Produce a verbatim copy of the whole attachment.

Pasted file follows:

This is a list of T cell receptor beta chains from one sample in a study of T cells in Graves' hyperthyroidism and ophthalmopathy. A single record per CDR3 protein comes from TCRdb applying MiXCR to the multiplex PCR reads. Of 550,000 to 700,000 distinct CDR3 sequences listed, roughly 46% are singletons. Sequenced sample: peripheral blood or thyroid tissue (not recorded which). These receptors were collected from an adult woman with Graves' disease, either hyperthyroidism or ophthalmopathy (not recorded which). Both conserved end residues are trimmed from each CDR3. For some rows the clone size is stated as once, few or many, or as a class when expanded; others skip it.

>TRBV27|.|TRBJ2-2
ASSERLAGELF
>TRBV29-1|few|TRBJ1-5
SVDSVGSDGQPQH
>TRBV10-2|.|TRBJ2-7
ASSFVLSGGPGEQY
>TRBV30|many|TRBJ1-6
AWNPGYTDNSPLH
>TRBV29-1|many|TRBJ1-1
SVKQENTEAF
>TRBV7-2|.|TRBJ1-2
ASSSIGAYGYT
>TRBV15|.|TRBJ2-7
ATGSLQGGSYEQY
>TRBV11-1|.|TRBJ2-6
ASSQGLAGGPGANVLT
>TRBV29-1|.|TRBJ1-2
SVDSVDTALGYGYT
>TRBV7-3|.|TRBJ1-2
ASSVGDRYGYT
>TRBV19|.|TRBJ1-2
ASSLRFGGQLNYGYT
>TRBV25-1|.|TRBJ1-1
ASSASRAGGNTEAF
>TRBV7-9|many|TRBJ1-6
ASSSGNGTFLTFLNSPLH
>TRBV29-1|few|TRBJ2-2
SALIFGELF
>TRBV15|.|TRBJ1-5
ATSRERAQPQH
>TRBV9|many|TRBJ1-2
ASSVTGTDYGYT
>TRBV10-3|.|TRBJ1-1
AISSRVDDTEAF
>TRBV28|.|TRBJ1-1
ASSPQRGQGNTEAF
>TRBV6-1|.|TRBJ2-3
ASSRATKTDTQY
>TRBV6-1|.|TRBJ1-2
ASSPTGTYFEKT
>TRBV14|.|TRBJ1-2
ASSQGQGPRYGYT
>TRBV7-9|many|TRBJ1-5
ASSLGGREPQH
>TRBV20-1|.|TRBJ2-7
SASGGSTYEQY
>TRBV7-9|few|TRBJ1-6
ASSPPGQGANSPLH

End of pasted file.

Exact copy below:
This is a list of T cell receptor beta chains from one sample in a study of T cells in Graves' hyperthyroidism and ophthalmopathy. A single record per CDR3 protein comes from TCRdb applying MiXCR to the multiplex PCR reads. Of 550,000 to 700,000 distinct CDR3 sequences listed, roughly 46% are singletons. Sequenced sample: peripheral blood or thyroid tissue (not recorded which). These receptors were collected from an adult woman with Graves' disease, either hyperthyroidism or ophthalmopathy (not recorded which). Both conserved end residues are trimmed from each CDR3. For some rows the clone size is stated as once, few or many, or as a class when expanded; others skip it.

>TRBV27|.|TRBJ2-2
ASSERLAGELF
>TRBV29-1|few|TRBJ1-5
SVDSVGSDGQPQH
>TRBV10-2|.|TRBJ2-7
ASSFVLSGGPGEQY
>TRBV30|many|TRBJ1-6
AWNPGYTDNSPLH
>TRBV29-1|many|TRBJ1-1
SVKQENTEAF
>TRBV7-2|.|TRBJ1-2
ASSSIGAYGYT
>TRBV15|.|TRBJ2-7
ATGSLQGGSYEQY
>TRBV11-1|.|TRBJ2-6
ASSQGLAGGPGANVLT
>TRBV29-1|.|TRBJ1-2
SVDSVDTALGYGYT
>TRBV7-3|.|TRBJ1-2
ASSVGDRYGYT
>TRBV19|.|TRBJ1-2
ASSLRFGGQLNYGYT
>TRBV25-1|.|TRBJ1-1
ASSASRAGGNTEAF
>TRBV7-9|many|TRBJ1-6
ASSSGNGTFLTFLNSPLH
>TRBV29-1|few|TRBJ2-2
SALIFGELF
>TRBV15|.|TRBJ1-5
ATSRERAQPQH
>TRBV9|many|TRBJ1-2
ASSVTGTDYGYT
>TRBV10-3|.|TRBJ1-1
AISSRVDDTEAF
>TRBV28|.|TRBJ1-1
ASSPQRGQGNTEAF
>TRBV6-1|.|TRBJ2-3
ASSRATKTDTQY
>TRBV6-1|.|TRBJ1-2
ASSPTGTYFEKT
>TRBV14|.|TRBJ1-2
ASSQGQGPRYGYT
>TRBV7-9|many|TRBJ1-5
ASSLGGREPQH
>TRBV20-1|.|TRBJ2-7
SASGGSTYEQY
>TRBV7-9|few|TRBJ1-6
ASSPPGQGANSPLH